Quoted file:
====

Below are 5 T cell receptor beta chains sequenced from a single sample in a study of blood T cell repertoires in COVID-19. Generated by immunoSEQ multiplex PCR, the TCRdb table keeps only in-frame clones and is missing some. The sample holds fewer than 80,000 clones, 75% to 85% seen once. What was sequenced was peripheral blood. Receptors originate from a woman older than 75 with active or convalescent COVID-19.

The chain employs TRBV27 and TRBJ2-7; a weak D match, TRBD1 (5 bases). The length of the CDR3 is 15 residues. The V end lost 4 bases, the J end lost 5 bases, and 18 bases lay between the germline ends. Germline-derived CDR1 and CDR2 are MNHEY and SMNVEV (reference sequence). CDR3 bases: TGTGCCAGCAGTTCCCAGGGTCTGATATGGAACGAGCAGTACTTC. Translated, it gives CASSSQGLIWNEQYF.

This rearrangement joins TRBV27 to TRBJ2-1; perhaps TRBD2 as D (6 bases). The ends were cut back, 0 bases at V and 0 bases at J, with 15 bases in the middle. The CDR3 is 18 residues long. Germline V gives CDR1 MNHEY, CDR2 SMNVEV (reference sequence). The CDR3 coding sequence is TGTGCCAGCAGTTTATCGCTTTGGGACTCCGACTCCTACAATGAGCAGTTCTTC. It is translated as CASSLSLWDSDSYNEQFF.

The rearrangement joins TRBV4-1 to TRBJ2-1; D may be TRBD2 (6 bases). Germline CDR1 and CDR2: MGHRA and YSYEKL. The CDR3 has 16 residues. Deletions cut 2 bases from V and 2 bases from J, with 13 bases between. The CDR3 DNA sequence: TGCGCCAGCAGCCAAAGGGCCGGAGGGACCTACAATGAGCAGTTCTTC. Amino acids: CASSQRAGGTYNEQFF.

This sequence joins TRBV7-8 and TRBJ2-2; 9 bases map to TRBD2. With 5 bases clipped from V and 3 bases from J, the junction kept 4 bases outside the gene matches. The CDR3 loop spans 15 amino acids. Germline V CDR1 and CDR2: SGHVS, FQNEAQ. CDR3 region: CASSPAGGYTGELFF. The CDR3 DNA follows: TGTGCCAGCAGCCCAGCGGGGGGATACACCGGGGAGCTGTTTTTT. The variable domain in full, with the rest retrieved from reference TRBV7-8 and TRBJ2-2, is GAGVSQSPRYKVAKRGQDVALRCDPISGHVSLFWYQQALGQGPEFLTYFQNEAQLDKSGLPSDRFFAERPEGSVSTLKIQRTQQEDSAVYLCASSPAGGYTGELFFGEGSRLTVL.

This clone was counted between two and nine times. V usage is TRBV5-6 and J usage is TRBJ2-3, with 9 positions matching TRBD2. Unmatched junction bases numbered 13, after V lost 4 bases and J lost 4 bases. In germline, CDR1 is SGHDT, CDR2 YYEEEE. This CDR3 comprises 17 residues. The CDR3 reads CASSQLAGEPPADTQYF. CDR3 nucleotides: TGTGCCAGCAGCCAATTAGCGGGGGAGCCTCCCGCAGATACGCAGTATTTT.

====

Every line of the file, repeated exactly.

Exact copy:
Below are 5 T cell receptor beta chains sequenced from a single sample in a study of blood T cell repertoires in COVID-19. Generated by immunoSEQ multiplex PCR, the TCRdb table keeps only in-frame clones and is missing some. The sample holds fewer than 80,000 clones, 75% to 85% seen once. What was sequenced was peripheral blood. Receptors originate from a woman older than 75 with active or convalescent COVID-19.

The chain employs TRBV27 and TRBJ2-7; a weak D match, TRBD1 (5 bases). The length of the CDR3 is 15 residues. The V end lost 4 bases, the J end lost 5 bases, and 18 bases lay between the germline ends. Germline-derived CDR1 and CDR2 are MNHEY and SMNVEV (reference sequence). CDR3 bases: TGTGCCAGCAGTTCCCAGGGTCTGATATGGAACGAGCAGTACTTC. Translated, it gives CASSSQGLIWNEQYF.

This rearrangement joins TRBV27 to TRBJ2-1; perhaps TRBD2 as D (6 bases). The ends were cut back, 0 bases at V and 0 bases at J, with 15 bases in the middle. The CDR3 is 18 residues long. Germline V gives CDR1 MNHEY, CDR2 SMNVEV (reference sequence). The CDR3 coding sequence is TGTGCCAGCAGTTTATCGCTTTGGGACTCCGACTCCTACAATGAGCAGTTCTTC. It is translated as CASSLSLWDSDSYNEQFF.

The rearrangement joins TRBV4-1 to TRBJ2-1; D may be TRBD2 (6 bases). Germline CDR1 and CDR2: MGHRA and YSYEKL. The CDR3 has 16 residues. Deletions cut 2 bases from V and 2 bases from J, with 13 bases between. The CDR3 DNA sequence: TGCGCCAGCAGCCAAAGGGCCGGAGGGACCTACAATGAGCAGTTCTTC. Amino acids: CASSQRAGGTYNEQFF.

This sequence joins TRBV7-8 and TRBJ2-2; 9 bases map to TRBD2. With 5 bases clipped from V and 3 bases from J, the junction kept 4 bases outside the gene matches. The CDR3 loop spans 15 amino acids. Germline V CDR1 and CDR2: SGHVS, FQNEAQ. CDR3 region: CASSPAGGYTGELFF. The CDR3 DNA follows: TGTGCCAGCAGCCCAGCGGGGGGATACACCGGGGAGCTGTTTTTT. The variable domain in full, with the rest retrieved from reference TRBV7-8 and TRBJ2-2, is GAGVSQSPRYKVAKRGQDVALRCDPISGHVSLFWYQQALGQGPEFLTYFQNEAQLDKSGLPSDRFFAERPEGSVSTLKIQRTQQEDSAVYLCASSPAGGYTGELFFGEGSRLTVL.

This clone was counted between two and nine times. V usage is TRBV5-6 and J usage is TRBJ2-3, with 9 positions matching TRBD2. Unmatched junction bases numbered 13, after V lost 4 bases and J lost 4 bases. In germline, CDR1 is SGHDT, CDR2 YYEEEE. This CDR3 comprises 17 residues. The CDR3 reads CASSQLAGEPPADTQYF. CDR3 nucleotides: TGTGCCAGCAGCCAATTAGCGGGGGAGCCTCCCGCAGATACGCAGTATTTT.